2. I am so far behind I cant start doing MOC. Ill never catch up with all of those unrevised drawings.

Document control is a process that complements a well designed MOC process, and is
often the first thing people think of when you mention MOC. The need to update
documents is certainly a frequent outcome of an MOC and necessary for the long-term
integrity of your processes and facilities, but it is not MOC. It is merely a frequent
outcome.
Often when implementing MOC with a document control process, you inherit quite a
mess from those who preceded you: no drawings, inaccurate drawings, out of date
documents, you name it. If the situation is dire, you may be forced to prioritize your
corrective actions if any are based on the criticality of the systems. Some may not
need to be and will never get corrected. Certainly a method to correct vital information
when it is discovered can and should be easily incorporated into your work control
procedures. But do not add to the task by continuing bad habits.
You cannot change what has happened in the past. If the business case exists to
correct or mitigate past mistakes, then do so. MOC is about future loss prevention. So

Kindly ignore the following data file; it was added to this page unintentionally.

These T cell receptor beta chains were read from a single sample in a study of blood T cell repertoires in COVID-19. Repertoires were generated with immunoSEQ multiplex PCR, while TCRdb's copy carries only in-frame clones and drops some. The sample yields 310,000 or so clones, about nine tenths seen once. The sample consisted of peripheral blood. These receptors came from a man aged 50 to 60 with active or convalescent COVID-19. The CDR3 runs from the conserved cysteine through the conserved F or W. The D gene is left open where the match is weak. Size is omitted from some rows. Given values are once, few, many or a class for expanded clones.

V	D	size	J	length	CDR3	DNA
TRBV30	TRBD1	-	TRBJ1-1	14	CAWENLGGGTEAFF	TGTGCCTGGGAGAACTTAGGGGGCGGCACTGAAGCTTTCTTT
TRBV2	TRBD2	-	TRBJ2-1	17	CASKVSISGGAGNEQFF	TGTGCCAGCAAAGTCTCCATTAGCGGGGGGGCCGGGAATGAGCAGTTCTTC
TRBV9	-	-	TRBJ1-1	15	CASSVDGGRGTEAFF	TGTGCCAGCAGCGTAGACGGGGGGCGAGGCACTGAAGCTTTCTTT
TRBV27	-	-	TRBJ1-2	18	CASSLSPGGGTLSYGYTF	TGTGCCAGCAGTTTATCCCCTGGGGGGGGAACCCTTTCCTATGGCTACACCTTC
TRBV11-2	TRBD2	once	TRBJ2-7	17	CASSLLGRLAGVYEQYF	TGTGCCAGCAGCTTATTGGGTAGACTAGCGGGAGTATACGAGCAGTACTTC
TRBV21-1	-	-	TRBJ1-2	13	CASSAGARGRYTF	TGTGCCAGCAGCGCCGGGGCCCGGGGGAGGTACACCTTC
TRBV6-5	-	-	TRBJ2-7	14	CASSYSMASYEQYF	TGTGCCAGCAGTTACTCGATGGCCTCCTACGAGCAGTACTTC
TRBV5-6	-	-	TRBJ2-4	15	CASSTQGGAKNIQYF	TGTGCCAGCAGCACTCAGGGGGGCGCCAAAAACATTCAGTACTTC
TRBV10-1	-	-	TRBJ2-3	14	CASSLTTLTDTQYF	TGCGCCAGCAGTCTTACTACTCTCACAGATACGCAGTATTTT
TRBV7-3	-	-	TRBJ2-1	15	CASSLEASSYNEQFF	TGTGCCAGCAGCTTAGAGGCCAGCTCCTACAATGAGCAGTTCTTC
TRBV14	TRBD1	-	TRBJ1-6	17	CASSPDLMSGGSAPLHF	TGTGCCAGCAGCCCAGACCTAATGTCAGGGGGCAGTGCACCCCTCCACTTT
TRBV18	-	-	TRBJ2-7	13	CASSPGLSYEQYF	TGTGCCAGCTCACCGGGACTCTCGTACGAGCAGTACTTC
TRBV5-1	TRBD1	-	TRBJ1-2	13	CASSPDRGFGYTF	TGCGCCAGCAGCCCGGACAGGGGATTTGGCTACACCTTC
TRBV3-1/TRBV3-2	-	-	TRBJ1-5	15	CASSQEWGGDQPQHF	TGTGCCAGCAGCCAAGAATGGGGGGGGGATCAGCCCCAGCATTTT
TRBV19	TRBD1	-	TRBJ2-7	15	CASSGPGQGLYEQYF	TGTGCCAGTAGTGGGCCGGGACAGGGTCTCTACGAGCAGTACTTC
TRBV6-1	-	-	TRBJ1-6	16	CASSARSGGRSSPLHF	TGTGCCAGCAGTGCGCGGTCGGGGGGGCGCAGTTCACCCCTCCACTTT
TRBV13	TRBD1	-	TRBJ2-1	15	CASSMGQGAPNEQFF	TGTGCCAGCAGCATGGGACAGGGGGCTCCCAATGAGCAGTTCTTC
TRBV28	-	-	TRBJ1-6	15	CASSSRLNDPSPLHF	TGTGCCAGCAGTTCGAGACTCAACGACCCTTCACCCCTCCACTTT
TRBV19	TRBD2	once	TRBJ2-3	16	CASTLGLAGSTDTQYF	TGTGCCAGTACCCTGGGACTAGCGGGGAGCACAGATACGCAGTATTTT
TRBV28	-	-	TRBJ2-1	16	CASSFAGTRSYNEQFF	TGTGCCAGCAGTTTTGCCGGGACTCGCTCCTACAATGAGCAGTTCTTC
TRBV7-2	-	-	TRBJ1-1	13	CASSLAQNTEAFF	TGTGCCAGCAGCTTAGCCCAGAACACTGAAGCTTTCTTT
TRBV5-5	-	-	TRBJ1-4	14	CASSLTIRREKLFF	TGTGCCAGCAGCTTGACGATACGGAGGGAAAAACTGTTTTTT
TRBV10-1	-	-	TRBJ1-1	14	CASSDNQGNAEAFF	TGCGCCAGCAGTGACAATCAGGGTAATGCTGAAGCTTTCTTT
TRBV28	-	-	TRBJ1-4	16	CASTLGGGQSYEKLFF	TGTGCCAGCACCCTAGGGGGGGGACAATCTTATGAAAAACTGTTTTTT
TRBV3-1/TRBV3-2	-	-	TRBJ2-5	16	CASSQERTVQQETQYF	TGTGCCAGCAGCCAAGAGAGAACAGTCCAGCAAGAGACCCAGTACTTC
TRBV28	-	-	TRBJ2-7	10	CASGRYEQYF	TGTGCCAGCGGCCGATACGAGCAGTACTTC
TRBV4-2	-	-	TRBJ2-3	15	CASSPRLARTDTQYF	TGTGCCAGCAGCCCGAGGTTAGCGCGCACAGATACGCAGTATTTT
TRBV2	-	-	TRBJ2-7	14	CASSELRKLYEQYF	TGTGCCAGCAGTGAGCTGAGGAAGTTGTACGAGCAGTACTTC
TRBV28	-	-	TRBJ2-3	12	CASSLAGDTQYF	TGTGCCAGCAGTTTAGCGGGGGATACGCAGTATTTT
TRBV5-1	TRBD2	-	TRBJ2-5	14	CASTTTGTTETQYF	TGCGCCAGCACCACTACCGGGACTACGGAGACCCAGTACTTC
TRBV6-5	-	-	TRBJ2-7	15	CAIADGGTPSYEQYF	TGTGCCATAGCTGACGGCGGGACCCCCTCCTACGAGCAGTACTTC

the one thing that any organization can do is to start implementing MOC right now.
Today is the day to stop creating more problems for tomorrow. A succinct piece of folk
wisdom says: If you have to fill in a real big hole, the first thing to do is to stop digging it
deeper. The same applies to a gap created by poor MOC. Stop making it bigger.
3. I dont have time to wait for the MOC evaluation. This is an emergency!

During an emergency is precisely when the self discipline imposed by a well-established


MOC process is most necessary. When an airliner has an in-flight problem, the pilots
dont do the first thing that comes to mind. Rather they pull out the checklist and they
think, then they act. When there is an emergency so should you. Is this minor

modification to allow a substitution really going to save that much downtime compared
to getting the correct part? Often minor changes take much more time than expected.
Be realistic in your evaluation of how long, how much money, and how much risk
increase this fast work around will really take. It is good to be optimistic in an
emergency. It is best to be prepared for the worst. As the saying goes: If you are in a
leaky boat far out to sea, it is best to pray towards Heaven, but to row towards shore.
Is the risk to your business associated with a temporary bypass worth the savings in
time? Can you really control the risk to an acceptable level by special operating